For the New Intellectual

My morality, the morality of reason, is contained in a single axiom: existence exists—and in a single choice: to live. The rest proceeds from these. To live, man must hold three things as the supreme and ruling values of his life: Reason—Purpose—Self-esteem. Reason, as his only tool of knowledge—Purpose, as his choice of the happiness which that tool must proceed to achieve—Self-esteem, as his inviolate certainty that his mind is competent to think and his person is worthy of happiness, which means: is worthy of living. These three values imply and require all of man’s virtues, and all his virtues pertain to the relation of existence and consciousness: rationality, independence, integrity, honesty, justice, productiveness, pride.

— John Galt’s Speech. (Ayn Rand)


See Also:


Fall in DC

Falling Water A Flyout that wasn’t

Money is the root of all evil

In the name of the best within you


Heroes in Fiction

Capitalism with Morality: The Lost Cause!

In the Name of the Best Within You

This is John Galt Speaking

In the name of the best within you, do not sacrifice this world to those who are its worst.
In the name of the values that keep you alive, do not let your vision of people be distorted by the ugly, the cowardly, the mindless in those who have never achieved his title.
Do not lose your knowledge that our proper estate is an upright posture,
an intransigent mind and a step that travels unlimited roads.
Do not let your fire go out, spark by irreplaceable spark, in the hopeless swamps of the approximate, the not-quite, the not-yet, the not-at-all.
Do not let the hero in your soul perish, in lonely frustration for the life you deserved, but have never been able to reach.
Check your road and the nature of your battle.
The world you desired can be won, it exists, it is real, it’s yours.
–from the Atlas Shrugged by Ayn Rand

Monday Morning Inspiration #56: Atlantis

When she opened her eyes, she saw sunlight, green leaves, and a man’s face.

She thought: I know what this is.

This was the world she had expected to see it at sixteen.– and now she had reached it– and it seemed so simple, so unastonishing, that the thing she felt was like a blessing pronounced upon the universe by means of three words:

But of course.

She was looking up at the face of a man who knelt by her side, and she knew that in all the years behind her, this was what she would have given her life to see: a face that bore no mark of pain or fear or guilt.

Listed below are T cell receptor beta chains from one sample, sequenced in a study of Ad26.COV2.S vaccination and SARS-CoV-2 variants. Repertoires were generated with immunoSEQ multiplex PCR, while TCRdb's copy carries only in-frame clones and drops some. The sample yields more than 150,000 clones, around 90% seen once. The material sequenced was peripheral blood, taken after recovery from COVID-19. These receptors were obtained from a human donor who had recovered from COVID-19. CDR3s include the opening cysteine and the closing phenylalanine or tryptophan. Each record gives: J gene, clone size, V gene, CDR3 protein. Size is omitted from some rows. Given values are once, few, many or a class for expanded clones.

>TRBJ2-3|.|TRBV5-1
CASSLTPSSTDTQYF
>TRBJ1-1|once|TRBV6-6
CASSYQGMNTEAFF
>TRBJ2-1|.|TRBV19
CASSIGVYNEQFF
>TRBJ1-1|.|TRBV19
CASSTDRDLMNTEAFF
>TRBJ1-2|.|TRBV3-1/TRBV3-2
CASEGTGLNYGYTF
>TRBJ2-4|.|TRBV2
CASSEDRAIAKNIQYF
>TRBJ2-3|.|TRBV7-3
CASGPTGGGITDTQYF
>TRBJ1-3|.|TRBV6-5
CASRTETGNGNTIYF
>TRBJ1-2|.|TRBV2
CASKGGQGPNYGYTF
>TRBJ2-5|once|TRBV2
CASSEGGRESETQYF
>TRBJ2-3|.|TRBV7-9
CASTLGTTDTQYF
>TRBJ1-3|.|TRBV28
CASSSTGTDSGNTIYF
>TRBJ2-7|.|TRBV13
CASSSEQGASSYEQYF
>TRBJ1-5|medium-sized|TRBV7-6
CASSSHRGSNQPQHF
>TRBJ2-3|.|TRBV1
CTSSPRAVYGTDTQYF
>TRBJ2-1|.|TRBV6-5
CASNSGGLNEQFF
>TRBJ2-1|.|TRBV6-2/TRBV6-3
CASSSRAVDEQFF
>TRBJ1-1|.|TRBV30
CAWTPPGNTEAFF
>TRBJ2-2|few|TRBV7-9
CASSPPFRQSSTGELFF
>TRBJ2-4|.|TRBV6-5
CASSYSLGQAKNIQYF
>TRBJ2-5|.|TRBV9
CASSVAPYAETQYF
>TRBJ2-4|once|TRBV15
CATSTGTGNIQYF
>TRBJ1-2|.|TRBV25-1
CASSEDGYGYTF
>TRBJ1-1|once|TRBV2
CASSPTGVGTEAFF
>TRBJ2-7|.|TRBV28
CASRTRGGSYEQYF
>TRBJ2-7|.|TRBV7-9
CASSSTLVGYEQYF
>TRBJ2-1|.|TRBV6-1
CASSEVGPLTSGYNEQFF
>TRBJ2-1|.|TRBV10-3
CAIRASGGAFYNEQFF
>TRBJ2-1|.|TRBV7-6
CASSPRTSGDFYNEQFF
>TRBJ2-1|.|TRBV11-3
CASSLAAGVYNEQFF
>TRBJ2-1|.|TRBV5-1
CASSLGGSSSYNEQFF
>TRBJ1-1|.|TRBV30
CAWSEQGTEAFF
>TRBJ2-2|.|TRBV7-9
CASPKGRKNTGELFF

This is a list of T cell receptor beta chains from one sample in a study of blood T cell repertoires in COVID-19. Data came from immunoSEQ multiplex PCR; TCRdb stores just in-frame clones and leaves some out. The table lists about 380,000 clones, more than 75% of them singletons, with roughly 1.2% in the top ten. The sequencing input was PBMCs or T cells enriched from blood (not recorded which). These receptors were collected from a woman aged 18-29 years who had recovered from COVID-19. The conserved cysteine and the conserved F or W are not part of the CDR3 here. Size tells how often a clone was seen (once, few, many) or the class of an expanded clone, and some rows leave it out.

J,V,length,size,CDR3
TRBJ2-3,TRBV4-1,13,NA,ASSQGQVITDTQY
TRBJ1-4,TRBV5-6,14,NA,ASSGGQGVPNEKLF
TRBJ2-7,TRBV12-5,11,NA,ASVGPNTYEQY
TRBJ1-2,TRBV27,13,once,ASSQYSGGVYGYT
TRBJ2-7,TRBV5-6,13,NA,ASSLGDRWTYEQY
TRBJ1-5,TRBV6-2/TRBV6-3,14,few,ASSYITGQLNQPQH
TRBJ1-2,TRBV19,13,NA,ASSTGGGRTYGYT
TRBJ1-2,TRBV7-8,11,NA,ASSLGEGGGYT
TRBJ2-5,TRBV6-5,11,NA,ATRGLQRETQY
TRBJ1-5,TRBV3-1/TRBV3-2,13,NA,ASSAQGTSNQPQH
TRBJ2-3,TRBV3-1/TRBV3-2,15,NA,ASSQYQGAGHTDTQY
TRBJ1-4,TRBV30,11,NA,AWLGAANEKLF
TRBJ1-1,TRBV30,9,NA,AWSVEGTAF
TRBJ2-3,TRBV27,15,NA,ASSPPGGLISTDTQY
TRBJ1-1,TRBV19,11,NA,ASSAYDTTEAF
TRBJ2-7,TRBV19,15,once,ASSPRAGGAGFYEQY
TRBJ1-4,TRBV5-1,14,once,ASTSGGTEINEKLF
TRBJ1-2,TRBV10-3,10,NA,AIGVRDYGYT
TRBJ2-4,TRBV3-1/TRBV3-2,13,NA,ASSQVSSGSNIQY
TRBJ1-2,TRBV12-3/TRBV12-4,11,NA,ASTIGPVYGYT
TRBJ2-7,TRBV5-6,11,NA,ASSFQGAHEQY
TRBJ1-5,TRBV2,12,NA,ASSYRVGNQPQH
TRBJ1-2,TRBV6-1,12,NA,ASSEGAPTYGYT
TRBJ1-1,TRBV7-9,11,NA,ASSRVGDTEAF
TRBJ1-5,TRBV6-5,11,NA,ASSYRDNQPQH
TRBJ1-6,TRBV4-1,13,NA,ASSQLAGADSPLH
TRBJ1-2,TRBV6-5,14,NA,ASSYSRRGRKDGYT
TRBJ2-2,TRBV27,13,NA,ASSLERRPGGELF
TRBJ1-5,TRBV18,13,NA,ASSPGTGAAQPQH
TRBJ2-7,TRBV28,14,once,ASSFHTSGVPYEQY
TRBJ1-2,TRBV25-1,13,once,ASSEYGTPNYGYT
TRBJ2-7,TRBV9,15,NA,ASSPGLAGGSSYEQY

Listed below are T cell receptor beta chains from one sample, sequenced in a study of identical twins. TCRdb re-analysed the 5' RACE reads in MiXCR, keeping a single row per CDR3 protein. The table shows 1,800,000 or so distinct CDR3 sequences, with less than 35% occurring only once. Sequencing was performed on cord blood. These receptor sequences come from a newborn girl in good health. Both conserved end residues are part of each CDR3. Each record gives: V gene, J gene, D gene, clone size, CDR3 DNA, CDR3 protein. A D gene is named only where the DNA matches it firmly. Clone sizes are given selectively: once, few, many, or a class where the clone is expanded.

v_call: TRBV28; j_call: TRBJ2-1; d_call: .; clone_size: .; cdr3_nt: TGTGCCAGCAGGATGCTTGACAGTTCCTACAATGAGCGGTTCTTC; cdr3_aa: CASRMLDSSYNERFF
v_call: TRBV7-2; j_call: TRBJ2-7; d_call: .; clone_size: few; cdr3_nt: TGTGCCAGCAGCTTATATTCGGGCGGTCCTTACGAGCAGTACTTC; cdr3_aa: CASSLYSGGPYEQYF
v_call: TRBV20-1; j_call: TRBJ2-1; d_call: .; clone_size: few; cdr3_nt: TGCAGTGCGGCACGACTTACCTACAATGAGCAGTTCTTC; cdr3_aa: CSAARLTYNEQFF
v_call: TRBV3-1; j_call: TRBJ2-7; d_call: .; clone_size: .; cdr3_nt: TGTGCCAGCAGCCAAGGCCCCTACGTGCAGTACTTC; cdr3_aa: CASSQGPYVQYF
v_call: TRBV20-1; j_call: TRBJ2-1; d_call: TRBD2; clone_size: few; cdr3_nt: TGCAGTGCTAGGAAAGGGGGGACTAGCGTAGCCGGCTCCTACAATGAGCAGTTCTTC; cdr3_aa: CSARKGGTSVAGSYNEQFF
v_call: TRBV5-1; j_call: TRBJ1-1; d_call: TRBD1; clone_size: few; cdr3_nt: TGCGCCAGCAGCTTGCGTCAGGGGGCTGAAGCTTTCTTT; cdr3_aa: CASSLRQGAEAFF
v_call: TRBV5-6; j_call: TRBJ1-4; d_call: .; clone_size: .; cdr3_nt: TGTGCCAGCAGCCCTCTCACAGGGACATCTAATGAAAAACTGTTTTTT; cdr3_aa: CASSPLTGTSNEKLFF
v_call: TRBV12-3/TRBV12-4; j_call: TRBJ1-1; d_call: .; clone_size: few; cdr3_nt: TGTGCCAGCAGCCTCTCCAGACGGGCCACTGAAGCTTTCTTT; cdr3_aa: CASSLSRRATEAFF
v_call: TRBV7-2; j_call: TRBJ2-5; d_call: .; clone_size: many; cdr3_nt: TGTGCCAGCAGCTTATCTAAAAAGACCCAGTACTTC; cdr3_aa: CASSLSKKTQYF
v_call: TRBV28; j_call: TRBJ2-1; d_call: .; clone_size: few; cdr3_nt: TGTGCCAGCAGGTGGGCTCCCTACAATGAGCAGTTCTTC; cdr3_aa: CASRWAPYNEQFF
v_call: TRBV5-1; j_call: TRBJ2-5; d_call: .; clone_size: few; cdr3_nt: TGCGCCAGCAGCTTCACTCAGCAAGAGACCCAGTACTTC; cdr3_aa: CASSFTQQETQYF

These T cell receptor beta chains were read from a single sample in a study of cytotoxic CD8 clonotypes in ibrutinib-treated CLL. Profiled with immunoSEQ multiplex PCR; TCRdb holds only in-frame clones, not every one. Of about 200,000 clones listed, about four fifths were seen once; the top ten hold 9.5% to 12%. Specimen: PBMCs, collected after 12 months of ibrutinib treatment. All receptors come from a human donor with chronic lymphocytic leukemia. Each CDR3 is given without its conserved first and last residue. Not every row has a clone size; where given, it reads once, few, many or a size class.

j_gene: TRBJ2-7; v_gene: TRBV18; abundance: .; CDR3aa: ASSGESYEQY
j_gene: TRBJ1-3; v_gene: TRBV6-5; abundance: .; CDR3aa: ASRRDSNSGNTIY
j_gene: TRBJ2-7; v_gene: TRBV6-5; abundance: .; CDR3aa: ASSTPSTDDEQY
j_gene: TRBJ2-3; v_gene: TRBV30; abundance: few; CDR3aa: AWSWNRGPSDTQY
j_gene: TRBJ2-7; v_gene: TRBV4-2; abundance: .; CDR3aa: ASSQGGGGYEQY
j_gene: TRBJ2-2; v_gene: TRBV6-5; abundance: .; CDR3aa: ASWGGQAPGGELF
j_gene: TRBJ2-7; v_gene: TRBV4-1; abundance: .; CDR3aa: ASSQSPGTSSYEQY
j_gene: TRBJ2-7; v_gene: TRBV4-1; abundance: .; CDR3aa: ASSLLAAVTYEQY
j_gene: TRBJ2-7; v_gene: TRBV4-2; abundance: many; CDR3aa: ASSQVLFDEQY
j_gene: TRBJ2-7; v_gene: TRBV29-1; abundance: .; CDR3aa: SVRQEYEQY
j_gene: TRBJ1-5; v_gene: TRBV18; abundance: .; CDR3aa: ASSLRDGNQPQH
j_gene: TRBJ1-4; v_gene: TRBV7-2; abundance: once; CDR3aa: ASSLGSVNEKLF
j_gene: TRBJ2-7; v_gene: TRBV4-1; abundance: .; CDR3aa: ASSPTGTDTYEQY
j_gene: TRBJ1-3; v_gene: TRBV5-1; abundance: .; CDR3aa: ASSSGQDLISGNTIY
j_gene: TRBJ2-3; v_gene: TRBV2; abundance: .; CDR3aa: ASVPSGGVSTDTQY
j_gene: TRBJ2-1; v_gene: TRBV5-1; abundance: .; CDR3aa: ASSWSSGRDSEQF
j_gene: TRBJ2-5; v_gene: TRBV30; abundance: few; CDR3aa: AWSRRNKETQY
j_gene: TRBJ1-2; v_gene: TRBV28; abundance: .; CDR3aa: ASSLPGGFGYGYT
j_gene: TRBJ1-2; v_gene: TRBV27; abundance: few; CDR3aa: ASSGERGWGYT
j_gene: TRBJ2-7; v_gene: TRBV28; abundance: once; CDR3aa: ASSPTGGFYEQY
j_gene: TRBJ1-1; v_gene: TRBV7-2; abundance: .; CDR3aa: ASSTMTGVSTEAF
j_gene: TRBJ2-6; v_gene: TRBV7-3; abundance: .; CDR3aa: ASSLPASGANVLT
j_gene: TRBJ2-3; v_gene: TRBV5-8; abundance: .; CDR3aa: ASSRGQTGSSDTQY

— Atlas Shrugged (Ayn Rand)

Heroes in Fiction

Words on Wednesday

First there is the theme song, then a suave, and handsome Bond, as he walks and shoots. One of the first movies, I remember watching as a teenager was James Bond films. James Bond was obviously, always smartly dressed, handsome, knew every trick, and walked away without a stain to his suit. He got the beautiful girl to boot, as well!


The earliest recollection of reading I have are, when I started to read in middle school. We had a competition going, on who would read the most or the latest books. We read in school buses. I wanted to be well ahead of my friends in the most read Nancy Drew and Hardy Boys books. With family members who read, I had no dearth of books to read, ranging from Arthur Haley, Robin Cook, Alistair MacLean, Arthur Hailey, Irving Stone, Irving Wallace, Ian Fleming,  Daphne Du Maurier and more. My favorite undoubtedly was Alistair MacLean.

Maybe it is the books I read, but I have always been a fan of the strong, and  silent hero. He always knew how to solve a problem, was resilient, strong, and got the best of the toughest villains. And the girl in the end.

I did have one gripe though: the girls in Alistair MacLean books, although beautiful, and most often assisted the hero, were also categorized into the dumb blonde category. Golden Gate, Seawitch, Force Ten from Navarone,  and so on come to mind. There is a lot of history in Alistaire MacLean books. Set during the war or involving espionage, they are great read. And did I mention language? Language matters to me. There are few authors that can say what they want to say in the most efficient, effective and incredibly profound way, without resorting to vulgar dialogue. Alistaire MacLean was one of them.

Another author, who used words in the most effective way was Ayn Rand. Her books are based on philosophy. How can I talk about heroes without mentioning Roark,  Galt,  di Anconia and maybe even Rearden. If literature could influence and inspire me, it was in the books of Rand.

As an adult, I discovered and read Dick Francis vociferously. There are many heroes in Dick Francis novels: Syd Halley who spans three books, Kit Fielding who spans two, or many others who present an incredible strength of character to stand for what they believe in and ultimately win the day. Struggle, persistence, perseverance and other such emotions are excellently described and portrayed in Francis’ books.

Heroes come in all sizes and shapes. I am a great fan of Marvel Heroes as well: Iron Man, Bat Man, Spider Man, and more. Although I don’t read much comic books any more.

What inspires you? Who is your hero? Drop me a line….